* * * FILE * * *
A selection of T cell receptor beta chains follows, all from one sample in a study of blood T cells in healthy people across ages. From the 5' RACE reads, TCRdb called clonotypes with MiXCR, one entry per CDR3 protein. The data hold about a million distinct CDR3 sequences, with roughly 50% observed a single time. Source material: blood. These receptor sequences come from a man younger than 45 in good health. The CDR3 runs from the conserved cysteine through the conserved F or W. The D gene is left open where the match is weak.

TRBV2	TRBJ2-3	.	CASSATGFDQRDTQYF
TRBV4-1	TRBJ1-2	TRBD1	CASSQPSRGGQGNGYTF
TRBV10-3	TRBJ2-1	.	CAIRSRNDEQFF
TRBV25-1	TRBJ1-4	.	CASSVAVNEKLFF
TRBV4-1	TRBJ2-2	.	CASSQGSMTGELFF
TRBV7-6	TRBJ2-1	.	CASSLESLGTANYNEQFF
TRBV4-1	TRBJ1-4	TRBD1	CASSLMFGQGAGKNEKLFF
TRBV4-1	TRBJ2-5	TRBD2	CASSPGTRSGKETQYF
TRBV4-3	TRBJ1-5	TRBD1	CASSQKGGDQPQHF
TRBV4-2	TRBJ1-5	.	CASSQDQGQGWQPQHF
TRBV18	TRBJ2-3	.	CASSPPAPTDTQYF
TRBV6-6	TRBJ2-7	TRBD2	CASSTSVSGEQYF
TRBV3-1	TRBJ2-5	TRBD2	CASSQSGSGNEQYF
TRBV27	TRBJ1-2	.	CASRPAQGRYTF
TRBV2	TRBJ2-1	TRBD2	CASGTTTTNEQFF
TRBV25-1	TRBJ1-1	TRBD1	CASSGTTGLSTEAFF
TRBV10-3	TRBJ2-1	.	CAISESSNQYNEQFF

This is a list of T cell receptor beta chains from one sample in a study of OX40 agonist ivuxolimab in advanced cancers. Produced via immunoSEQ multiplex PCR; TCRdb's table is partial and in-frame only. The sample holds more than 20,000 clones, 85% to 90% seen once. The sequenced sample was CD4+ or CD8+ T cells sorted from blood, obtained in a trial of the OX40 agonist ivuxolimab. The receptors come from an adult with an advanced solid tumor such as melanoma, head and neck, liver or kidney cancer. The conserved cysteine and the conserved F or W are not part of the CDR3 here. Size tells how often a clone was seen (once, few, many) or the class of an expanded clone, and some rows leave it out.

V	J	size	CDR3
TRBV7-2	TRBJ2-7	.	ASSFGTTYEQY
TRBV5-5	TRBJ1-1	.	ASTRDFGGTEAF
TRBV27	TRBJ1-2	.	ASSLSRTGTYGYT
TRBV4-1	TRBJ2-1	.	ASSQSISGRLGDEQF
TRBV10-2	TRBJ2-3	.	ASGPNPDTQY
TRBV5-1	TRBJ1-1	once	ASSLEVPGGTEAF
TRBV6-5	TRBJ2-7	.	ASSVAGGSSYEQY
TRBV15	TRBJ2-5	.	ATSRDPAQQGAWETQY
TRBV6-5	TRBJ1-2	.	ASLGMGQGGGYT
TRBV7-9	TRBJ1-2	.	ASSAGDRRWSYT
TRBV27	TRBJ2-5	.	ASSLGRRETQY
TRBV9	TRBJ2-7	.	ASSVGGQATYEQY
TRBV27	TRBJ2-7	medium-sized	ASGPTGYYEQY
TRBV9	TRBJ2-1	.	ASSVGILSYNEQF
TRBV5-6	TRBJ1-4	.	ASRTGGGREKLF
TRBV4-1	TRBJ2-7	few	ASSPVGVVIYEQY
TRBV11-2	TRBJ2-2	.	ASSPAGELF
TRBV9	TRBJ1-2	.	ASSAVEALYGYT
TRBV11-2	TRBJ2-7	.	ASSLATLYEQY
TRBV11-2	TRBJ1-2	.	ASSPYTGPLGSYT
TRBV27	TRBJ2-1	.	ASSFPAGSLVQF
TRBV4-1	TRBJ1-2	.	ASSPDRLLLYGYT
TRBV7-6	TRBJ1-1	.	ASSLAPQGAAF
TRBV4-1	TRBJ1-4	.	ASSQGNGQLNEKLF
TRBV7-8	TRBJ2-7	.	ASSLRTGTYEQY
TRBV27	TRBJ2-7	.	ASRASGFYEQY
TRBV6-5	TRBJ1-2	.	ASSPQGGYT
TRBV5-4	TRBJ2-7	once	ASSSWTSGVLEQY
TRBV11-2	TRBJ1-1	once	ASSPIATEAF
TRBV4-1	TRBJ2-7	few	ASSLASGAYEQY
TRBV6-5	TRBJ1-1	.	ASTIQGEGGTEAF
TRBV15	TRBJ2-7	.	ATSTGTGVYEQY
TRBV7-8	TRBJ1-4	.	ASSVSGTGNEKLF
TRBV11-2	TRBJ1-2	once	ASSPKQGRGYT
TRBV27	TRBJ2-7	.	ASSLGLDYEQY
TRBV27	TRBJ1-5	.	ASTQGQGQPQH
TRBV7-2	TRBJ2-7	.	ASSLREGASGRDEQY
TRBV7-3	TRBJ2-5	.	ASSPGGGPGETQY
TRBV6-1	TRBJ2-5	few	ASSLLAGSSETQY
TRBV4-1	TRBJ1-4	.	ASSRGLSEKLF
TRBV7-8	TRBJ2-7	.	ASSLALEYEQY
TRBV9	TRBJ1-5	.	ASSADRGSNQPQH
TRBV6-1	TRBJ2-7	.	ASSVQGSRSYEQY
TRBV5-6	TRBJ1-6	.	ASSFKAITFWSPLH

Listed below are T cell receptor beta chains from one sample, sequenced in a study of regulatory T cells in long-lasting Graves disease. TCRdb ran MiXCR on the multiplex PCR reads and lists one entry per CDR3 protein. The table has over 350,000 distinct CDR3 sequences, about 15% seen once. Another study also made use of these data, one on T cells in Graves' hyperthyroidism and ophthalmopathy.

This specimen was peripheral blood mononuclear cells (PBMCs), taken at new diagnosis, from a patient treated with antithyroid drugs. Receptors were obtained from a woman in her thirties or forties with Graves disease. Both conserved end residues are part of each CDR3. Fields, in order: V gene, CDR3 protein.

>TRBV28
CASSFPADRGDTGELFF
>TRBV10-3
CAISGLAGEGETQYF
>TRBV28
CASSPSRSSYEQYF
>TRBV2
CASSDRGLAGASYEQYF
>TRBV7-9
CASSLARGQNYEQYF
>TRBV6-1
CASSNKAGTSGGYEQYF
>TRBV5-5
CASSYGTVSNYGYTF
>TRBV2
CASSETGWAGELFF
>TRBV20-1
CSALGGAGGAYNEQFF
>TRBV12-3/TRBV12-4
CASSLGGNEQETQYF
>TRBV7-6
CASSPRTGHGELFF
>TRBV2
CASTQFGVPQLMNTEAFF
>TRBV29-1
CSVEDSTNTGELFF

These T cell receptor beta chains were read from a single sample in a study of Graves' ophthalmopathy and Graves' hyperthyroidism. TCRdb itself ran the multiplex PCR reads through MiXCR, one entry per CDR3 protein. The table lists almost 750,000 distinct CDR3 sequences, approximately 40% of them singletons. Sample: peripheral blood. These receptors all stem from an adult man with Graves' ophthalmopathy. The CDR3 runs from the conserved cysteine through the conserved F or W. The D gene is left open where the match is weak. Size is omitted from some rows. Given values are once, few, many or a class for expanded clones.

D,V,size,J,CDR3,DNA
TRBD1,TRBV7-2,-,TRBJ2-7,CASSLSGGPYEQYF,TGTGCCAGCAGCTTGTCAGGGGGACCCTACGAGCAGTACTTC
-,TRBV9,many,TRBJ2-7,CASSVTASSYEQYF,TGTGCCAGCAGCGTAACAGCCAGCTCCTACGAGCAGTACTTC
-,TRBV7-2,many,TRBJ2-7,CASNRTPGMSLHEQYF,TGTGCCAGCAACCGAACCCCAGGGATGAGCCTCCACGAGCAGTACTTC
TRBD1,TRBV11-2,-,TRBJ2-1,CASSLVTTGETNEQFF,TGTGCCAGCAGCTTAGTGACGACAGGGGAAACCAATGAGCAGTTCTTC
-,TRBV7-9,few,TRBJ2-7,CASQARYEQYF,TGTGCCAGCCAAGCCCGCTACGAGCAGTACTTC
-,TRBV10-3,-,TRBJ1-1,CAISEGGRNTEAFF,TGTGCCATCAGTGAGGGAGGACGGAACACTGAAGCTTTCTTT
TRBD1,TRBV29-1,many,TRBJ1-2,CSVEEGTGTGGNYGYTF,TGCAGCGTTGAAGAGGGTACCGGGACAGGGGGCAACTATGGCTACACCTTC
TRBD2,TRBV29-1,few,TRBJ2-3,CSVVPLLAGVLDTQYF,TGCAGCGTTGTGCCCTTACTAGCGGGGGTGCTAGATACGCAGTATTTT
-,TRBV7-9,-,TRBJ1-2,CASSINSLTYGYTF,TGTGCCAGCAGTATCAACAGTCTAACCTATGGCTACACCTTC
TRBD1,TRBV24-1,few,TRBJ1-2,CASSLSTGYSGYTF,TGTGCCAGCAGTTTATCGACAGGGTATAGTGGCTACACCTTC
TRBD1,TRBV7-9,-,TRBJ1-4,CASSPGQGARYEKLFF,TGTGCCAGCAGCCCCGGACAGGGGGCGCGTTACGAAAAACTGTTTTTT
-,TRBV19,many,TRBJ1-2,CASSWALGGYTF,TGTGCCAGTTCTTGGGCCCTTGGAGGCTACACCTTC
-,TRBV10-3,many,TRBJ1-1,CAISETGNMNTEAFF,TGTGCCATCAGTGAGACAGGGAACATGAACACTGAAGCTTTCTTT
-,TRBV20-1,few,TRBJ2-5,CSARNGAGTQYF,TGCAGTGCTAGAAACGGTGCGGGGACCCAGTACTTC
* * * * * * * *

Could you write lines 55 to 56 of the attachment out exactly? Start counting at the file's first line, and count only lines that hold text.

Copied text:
TRBV27	TRBJ2-7	.	ASSLGLDYEQY
TRBV27	TRBJ1-5	.	ASTQGQGQPQH